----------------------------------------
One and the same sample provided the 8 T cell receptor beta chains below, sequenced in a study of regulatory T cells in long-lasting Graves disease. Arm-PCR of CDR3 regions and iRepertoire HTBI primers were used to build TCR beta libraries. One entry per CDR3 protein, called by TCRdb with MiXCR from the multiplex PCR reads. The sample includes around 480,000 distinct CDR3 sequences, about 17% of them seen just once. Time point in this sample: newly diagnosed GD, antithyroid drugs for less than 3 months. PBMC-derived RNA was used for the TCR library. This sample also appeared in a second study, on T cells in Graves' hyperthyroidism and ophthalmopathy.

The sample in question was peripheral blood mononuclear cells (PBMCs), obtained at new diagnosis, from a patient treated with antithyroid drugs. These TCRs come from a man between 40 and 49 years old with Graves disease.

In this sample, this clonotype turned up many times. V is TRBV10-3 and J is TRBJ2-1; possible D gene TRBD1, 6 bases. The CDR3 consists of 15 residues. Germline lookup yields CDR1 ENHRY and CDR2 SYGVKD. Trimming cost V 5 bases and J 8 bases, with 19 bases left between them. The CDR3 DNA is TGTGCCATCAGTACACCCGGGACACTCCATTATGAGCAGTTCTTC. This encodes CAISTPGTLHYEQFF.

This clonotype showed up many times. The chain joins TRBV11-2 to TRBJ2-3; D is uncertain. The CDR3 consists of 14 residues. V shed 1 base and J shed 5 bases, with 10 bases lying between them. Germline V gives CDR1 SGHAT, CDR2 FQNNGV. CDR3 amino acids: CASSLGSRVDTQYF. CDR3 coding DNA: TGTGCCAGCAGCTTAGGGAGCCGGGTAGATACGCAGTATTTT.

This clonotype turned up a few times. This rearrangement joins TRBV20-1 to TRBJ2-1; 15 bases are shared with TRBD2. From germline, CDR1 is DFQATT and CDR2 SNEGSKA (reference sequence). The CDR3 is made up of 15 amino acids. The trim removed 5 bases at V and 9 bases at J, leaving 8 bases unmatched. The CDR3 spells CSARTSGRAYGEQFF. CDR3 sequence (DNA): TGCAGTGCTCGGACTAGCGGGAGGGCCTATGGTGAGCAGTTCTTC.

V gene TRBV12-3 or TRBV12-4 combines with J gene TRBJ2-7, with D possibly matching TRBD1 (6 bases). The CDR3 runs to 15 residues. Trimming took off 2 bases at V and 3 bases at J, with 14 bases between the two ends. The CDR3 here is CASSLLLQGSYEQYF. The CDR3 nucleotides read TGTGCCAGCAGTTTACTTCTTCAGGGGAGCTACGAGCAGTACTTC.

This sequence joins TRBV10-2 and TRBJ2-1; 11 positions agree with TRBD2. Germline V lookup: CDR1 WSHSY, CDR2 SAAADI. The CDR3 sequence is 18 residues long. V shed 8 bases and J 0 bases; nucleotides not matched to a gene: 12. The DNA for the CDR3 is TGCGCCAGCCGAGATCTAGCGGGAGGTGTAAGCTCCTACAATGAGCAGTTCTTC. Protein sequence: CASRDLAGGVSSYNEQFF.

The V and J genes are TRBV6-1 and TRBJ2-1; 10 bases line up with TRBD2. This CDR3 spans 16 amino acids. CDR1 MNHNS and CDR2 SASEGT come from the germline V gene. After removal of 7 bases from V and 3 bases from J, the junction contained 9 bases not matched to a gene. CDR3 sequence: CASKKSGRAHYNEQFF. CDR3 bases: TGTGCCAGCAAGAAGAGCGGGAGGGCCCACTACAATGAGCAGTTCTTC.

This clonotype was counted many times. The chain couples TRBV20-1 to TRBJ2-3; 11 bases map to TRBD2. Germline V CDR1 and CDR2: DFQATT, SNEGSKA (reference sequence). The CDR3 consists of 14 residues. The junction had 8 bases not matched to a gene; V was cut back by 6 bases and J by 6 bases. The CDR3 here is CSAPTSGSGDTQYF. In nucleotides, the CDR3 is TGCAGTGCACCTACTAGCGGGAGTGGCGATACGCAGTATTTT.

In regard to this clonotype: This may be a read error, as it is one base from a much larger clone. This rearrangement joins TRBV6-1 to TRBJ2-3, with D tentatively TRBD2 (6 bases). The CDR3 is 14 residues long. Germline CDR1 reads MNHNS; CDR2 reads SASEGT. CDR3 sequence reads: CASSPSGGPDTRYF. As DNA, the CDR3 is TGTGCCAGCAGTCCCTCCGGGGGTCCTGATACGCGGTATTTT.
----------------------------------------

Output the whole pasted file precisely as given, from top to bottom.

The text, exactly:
One and the same sample provided the 8 T cell receptor beta chains below, sequenced in a study of regulatory T cells in long-lasting Graves disease. Arm-PCR of CDR3 regions and iRepertoire HTBI primers were used to build TCR beta libraries. One entry per CDR3 protein, called by TCRdb with MiXCR from the multiplex PCR reads. The sample includes around 480,000 distinct CDR3 sequences, about 17% of them seen just once. Time point in this sample: newly diagnosed GD, antithyroid drugs for less than 3 months. PBMC-derived RNA was used for the TCR library. This sample also appeared in a second study, on T cells in Graves' hyperthyroidism and ophthalmopathy.

The sample in question was peripheral blood mononuclear cells (PBMCs), obtained at new diagnosis, from a patient treated with antithyroid drugs. These TCRs come from a man between 40 and 49 years old with Graves disease.

In this sample, this clonotype turned up many times. V is TRBV10-3 and J is TRBJ2-1; possible D gene TRBD1, 6 bases. The CDR3 consists of 15 residues. Germline lookup yields CDR1 ENHRY and CDR2 SYGVKD. Trimming cost V 5 bases and J 8 bases, with 19 bases left between them. The CDR3 DNA is TGTGCCATCAGTACACCCGGGACACTCCATTATGAGCAGTTCTTC. This encodes CAISTPGTLHYEQFF.

This clonotype showed up many times. The chain joins TRBV11-2 to TRBJ2-3; D is uncertain. The CDR3 consists of 14 residues. V shed 1 base and J shed 5 bases, with 10 bases lying between them. Germline V gives CDR1 SGHAT, CDR2 FQNNGV. CDR3 amino acids: CASSLGSRVDTQYF. CDR3 coding DNA: TGTGCCAGCAGCTTAGGGAGCCGGGTAGATACGCAGTATTTT.

This clonotype turned up a few times. This rearrangement joins TRBV20-1 to TRBJ2-1; 15 bases are shared with TRBD2. From germline, CDR1 is DFQATT and CDR2 SNEGSKA (reference sequence). The CDR3 is made up of 15 amino acids. The trim removed 5 bases at V and 9 bases at J, leaving 8 bases unmatched. The CDR3 spells CSARTSGRAYGEQFF. CDR3 sequence (DNA): TGCAGTGCTCGGACTAGCGGGAGGGCCTATGGTGAGCAGTTCTTC.

V gene TRBV12-3 or TRBV12-4 combines with J gene TRBJ2-7, with D possibly matching TRBD1 (6 bases). The CDR3 runs to 15 residues. Trimming took off 2 bases at V and 3 bases at J, with 14 bases between the two ends. The CDR3 here is CASSLLLQGSYEQYF. The CDR3 nucleotides read TGTGCCAGCAGTTTACTTCTTCAGGGGAGCTACGAGCAGTACTTC.

This sequence joins TRBV10-2 and TRBJ2-1; 11 positions agree with TRBD2. Germline V lookup: CDR1 WSHSY, CDR2 SAAADI. The CDR3 sequence is 18 residues long. V shed 8 bases and J 0 bases; nucleotides not matched to a gene: 12. The DNA for the CDR3 is TGCGCCAGCCGAGATCTAGCGGGAGGTGTAAGCTCCTACAATGAGCAGTTCTTC. Protein sequence: CASRDLAGGVSSYNEQFF.

The V and J genes are TRBV6-1 and TRBJ2-1; 10 bases line up with TRBD2. This CDR3 spans 16 amino acids. CDR1 MNHNS and CDR2 SASEGT come from the germline V gene. After removal of 7 bases from V and 3 bases from J, the junction contained 9 bases not matched to a gene. CDR3 sequence: CASKKSGRAHYNEQFF. CDR3 bases: TGTGCCAGCAAGAAGAGCGGGAGGGCCCACTACAATGAGCAGTTCTTC.

This clonotype was counted many times. The chain couples TRBV20-1 to TRBJ2-3; 11 bases map to TRBD2. Germline V CDR1 and CDR2: DFQATT, SNEGSKA (reference sequence). The CDR3 consists of 14 residues. The junction had 8 bases not matched to a gene; V was cut back by 6 bases and J by 6 bases. The CDR3 here is CSAPTSGSGDTQYF. In nucleotides, the CDR3 is TGCAGTGCACCTACTAGCGGGAGTGGCGATACGCAGTATTTT.

In regard to this clonotype: This may be a read error, as it is one base from a much larger clone. This rearrangement joins TRBV6-1 to TRBJ2-3, with D tentatively TRBD2 (6 bases). The CDR3 is 14 residues long. Germline CDR1 reads MNHNS; CDR2 reads SASEGT. CDR3 sequence reads: CASSPSGGPDTRYF. As DNA, the CDR3 is TGTGCCAGCAGTCCCTCCGGGGGTCCTGATACGCGGTATTTT.